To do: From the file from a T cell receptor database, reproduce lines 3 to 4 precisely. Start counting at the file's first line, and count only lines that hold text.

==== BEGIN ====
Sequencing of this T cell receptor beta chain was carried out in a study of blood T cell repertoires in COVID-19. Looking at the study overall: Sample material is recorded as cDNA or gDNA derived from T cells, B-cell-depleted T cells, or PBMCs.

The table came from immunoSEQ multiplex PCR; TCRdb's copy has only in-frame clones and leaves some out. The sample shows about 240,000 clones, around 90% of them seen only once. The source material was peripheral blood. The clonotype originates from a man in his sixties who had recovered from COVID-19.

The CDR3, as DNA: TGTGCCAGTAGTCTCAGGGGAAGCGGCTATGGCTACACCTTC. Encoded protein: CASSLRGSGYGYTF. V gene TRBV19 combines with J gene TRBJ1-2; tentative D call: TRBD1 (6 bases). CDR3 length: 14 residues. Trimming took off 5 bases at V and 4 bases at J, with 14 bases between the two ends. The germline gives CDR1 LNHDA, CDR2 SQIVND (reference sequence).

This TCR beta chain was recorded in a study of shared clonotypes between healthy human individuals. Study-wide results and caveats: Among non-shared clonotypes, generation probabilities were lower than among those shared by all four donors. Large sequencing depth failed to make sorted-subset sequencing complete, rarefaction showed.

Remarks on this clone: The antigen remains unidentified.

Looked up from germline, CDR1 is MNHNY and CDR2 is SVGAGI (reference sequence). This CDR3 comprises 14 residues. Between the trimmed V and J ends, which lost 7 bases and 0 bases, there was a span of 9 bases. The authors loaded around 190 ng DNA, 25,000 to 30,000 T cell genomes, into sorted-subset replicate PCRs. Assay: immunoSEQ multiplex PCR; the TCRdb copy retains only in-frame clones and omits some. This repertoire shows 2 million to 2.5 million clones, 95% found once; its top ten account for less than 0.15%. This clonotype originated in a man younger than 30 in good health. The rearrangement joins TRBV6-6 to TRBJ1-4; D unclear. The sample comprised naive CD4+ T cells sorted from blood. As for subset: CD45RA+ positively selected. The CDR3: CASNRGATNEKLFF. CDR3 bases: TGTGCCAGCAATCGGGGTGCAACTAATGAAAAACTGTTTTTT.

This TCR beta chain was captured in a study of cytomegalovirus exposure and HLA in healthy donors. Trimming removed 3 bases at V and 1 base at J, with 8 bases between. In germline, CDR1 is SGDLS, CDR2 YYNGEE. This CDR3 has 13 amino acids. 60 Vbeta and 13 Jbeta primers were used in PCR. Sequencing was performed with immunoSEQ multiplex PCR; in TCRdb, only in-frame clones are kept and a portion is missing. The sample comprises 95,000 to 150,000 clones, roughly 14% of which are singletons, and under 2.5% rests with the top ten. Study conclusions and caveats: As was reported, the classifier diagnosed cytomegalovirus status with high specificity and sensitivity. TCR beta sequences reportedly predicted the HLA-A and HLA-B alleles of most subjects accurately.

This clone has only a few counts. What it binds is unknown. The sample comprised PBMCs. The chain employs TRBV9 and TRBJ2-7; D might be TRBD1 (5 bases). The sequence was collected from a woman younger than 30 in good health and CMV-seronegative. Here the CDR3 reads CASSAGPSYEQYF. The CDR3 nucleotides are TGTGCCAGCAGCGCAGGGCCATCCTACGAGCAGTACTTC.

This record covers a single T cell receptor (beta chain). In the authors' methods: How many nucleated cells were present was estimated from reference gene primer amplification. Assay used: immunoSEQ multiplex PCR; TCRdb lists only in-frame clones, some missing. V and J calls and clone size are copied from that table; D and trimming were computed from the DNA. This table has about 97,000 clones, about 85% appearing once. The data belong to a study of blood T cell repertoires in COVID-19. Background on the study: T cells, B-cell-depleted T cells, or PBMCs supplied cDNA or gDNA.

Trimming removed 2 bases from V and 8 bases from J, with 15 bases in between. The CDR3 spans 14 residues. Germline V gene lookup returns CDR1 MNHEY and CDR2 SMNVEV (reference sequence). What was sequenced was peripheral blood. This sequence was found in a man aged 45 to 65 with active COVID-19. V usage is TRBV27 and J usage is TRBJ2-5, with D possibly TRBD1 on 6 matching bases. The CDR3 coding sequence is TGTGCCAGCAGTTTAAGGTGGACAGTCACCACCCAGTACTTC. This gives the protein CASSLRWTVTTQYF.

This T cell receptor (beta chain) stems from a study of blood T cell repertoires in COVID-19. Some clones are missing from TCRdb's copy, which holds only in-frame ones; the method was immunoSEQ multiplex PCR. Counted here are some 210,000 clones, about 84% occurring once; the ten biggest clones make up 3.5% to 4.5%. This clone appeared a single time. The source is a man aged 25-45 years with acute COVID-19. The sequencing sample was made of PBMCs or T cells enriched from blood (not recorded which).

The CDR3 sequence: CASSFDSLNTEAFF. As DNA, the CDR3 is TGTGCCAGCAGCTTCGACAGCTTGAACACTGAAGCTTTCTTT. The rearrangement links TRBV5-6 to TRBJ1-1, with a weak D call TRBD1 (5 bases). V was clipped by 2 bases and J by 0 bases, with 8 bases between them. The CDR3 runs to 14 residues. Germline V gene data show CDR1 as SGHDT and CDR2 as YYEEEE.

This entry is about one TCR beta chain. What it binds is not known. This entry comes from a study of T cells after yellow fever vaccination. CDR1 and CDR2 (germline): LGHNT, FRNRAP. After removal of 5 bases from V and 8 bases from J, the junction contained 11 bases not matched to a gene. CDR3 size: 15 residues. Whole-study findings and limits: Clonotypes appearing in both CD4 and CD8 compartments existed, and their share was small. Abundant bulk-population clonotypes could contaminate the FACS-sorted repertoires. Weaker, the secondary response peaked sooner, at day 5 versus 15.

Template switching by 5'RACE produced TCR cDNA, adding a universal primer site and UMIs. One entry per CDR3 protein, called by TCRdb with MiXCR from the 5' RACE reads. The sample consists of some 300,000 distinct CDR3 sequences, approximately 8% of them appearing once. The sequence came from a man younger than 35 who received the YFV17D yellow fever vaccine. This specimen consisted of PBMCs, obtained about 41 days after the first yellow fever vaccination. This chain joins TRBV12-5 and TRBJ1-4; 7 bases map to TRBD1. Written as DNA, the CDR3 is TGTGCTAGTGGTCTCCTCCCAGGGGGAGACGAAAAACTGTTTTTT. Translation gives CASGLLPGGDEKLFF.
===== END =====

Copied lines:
The CDR3, as DNA: TGTGCCAGTAGTCTCAGGGGAAGCGGCTATGGCTACACCTTC. Encoded protein: CASSLRGSGYGYTF. V gene TRBV19 combines with J gene TRBJ1-2; tentative D call: TRBD1 (6 bases). CDR3 length: 14 residues. Trimming took off 5 bases at V and 4 bases at J, with 14 bases between the two ends. The germline gives CDR1 LNHDA, CDR2 SQIVND (reference sequence).

This TCR beta chain was recorded in a study of shared clonotypes between healthy human individuals. Study-wide results and caveats: Among non-shared clonotypes, generation probabilities were lower than among those shared by all four donors. Large sequencing depth failed to make sorted-subset sequencing complete, rarefaction showed.